The idea that God "has a purpose for everything" is ingrained in much of Christian culture. Some take comfort in the idea that, in an out of control world, God is in control always. And (I believe) he is. However:

We live in a fallen world. That means that God's vision of perfection- humanity working in harmony with one another and with the Earth, was derailed. We got too much knowledge too soon as a species, and, like kids exposed to something we weren't ready for too young, we're still acting out the consequences.

As a friend is fond of saying "Death, loss and separation were never in God's plan for us.
We were not meant for death. Eden was the plan. We were made for Eden."

We are fallen human beings. God is sovereign. He is omnipotent- that is, he is capable of controlling everything. But does he? No, and for a very good reason- Free will. If God controls every human action, what would be the point of Creation? The entire experiment becomes completely pointless if He controls everything. Free will was the entire point of creation- we are created as autonomous creatures. That means that sometimes, we do truly awful things to one another. Out of our brokenness. Out of our own hurts, failures, and fundamental flaws, we sometimes do the worst things human imaginations can produce. The idea that God controls everything, and has a "purpose" for everything, is fundamentally mistaken.

Bottom line? Not every event has "meaning." Sometimes, incredibly shitty things happen to people who don't deserve it. The trick to finding peace, at least for me, is to learn to be OK with that, to find peace in the center of a storm of chaos. Not being "special," but rather, acknowledging being caught up in the swirling insanity that was unleashed when that fatal first bite was taken.

Please don't call me "special" because of what I've suffered.
Being myself is quite enough.

Wednesday, August 10, 2016

Her name was Rachel

I'm sharing this in honor of the brave folks of the Twitterverse, who participate each week in the #PTSDChat hashtag conversation on Wednesday nights.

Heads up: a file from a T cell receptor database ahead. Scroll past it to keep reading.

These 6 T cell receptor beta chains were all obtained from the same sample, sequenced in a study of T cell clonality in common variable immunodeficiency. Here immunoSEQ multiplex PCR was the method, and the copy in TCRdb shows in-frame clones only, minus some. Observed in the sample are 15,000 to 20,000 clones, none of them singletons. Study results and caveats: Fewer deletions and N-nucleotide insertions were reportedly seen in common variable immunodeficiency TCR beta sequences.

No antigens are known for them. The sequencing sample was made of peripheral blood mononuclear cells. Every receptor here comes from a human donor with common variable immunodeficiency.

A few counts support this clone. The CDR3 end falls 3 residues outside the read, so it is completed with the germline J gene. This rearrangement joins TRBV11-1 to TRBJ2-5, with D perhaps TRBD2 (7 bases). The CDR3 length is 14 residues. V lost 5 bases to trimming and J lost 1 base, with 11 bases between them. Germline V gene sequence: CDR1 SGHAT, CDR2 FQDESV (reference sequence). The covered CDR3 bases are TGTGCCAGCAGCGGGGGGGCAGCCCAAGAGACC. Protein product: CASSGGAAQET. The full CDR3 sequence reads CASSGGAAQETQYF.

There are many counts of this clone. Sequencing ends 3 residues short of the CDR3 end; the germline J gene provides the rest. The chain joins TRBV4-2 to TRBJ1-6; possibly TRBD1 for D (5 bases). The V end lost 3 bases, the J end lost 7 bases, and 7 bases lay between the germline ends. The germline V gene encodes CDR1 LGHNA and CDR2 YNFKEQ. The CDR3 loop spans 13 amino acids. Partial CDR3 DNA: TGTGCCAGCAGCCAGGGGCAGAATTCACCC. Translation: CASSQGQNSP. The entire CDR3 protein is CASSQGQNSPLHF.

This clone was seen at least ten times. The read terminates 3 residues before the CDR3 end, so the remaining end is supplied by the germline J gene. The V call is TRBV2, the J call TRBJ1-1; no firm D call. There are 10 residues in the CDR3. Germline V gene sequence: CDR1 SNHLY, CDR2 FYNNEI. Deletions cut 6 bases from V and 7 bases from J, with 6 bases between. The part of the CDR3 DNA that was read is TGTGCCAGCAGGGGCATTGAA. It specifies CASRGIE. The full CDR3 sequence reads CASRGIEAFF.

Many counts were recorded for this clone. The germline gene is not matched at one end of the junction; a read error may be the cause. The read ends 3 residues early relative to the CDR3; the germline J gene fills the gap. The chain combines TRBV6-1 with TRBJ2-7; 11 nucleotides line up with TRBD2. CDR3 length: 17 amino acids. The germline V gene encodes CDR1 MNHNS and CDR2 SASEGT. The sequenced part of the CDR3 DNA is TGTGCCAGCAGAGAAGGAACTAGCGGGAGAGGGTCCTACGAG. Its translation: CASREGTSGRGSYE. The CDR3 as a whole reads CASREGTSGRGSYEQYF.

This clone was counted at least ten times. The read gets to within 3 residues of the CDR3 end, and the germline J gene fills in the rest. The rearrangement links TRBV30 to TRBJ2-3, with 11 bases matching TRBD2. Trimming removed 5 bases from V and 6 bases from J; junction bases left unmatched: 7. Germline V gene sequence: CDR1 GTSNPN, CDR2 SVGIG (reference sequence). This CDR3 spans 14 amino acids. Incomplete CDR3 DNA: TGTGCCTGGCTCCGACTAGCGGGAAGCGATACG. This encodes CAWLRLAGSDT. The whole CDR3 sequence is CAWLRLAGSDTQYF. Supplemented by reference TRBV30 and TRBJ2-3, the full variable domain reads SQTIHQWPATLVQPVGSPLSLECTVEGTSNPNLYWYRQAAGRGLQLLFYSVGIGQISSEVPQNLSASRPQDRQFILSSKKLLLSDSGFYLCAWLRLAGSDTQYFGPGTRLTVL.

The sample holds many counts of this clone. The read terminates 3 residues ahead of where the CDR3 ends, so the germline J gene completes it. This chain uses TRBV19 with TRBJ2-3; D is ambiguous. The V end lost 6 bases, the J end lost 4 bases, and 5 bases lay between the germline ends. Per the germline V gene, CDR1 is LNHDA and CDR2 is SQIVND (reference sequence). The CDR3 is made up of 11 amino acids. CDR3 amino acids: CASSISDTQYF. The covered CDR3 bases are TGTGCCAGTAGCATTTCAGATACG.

Sometime I may tell more of her story, but for now, this is as far as I can go. 

The rain is falling outside and I’m not thinking of anything really. Just watching the drops come down, splattering on the grass and road and window, when you come to my mind, uninvited, rushing in as always all bright eyes and out of control curls, grabbing my hand and pulling me from my reverie.
Come dance! It’s raining! Come dance with me!

Giggling, tugging, skipping, you lead and I follow, pulled by an unstoppable force, unadulterated joy in its purest form. We dance… You dance, and I watch as you spin and twirl and run and stumble and move through the rain, letting it splash over you, letting it wet your hair, which makes it even more unmanageable, letting it wet your face and your teeth as you smile into the sky, laughing all the time.

Dance safe my beautiful sweet girl. Let the rain fall and splatter on the grass under your brown bare feet. Let it soak into that wild hair and make it even more wild. Spin around and laugh and laugh. Let heaven ring with your laughter. Let it embrace that joy and keep it safe. Someday, maybe, I’ll be able to dance with you again. 

Tuesday, August 9, 2016

Sticky Fingers Rant

Dear Jerkwad-

Yes, we're on first-name terms now. I hope you don't mind. I figure that cleaning up after your little "prank" this afternoon has earned me the right to call you by your given name.

Did you think it was clever, opening five separate beverages, drinking about half of each, and leaving them behind the shampoo on the shelf for me to discover when I recovered my store tonight? Normally, recovery consists of making the shelves neat and pretty again after a long day of being shopped. Shoppers are notorious for making a mess of the shelves as they peruse the product lineup. This is normal and expected.

Open bottles of pop on the shelf, stashed behind the shampoo? Not so much.

Coke creates a sticky mess on a retail shelf.

So, dear Jerkwad, I hope you'll understand if I am less than amused by your shenanigans, and if I happen to catch you leaving your ill-gotten (stolen!) beverages behind, I will surely rain down the terrors that only a provoked Mama Bear, who has spent far too many hours scrubbing, cleaning, and straightening over the years of raising her own offspring, and more recently earning minimum wage and cleaning up after thoughtless customers (which is surprisingly similar to cleaning up after children,) can unleash.

You don't want to make me angry.
You wouldn't like me when I'm angry. :-p

There may be bloodshed. Or, at very least, a call to the local constabulary. At any case, be warned. Your days of pop pilfering and vandalism are limited. Next time you come shop(lift)ing at my store, I'll be waiting.

The Fed Up Cashier at Your Local Shop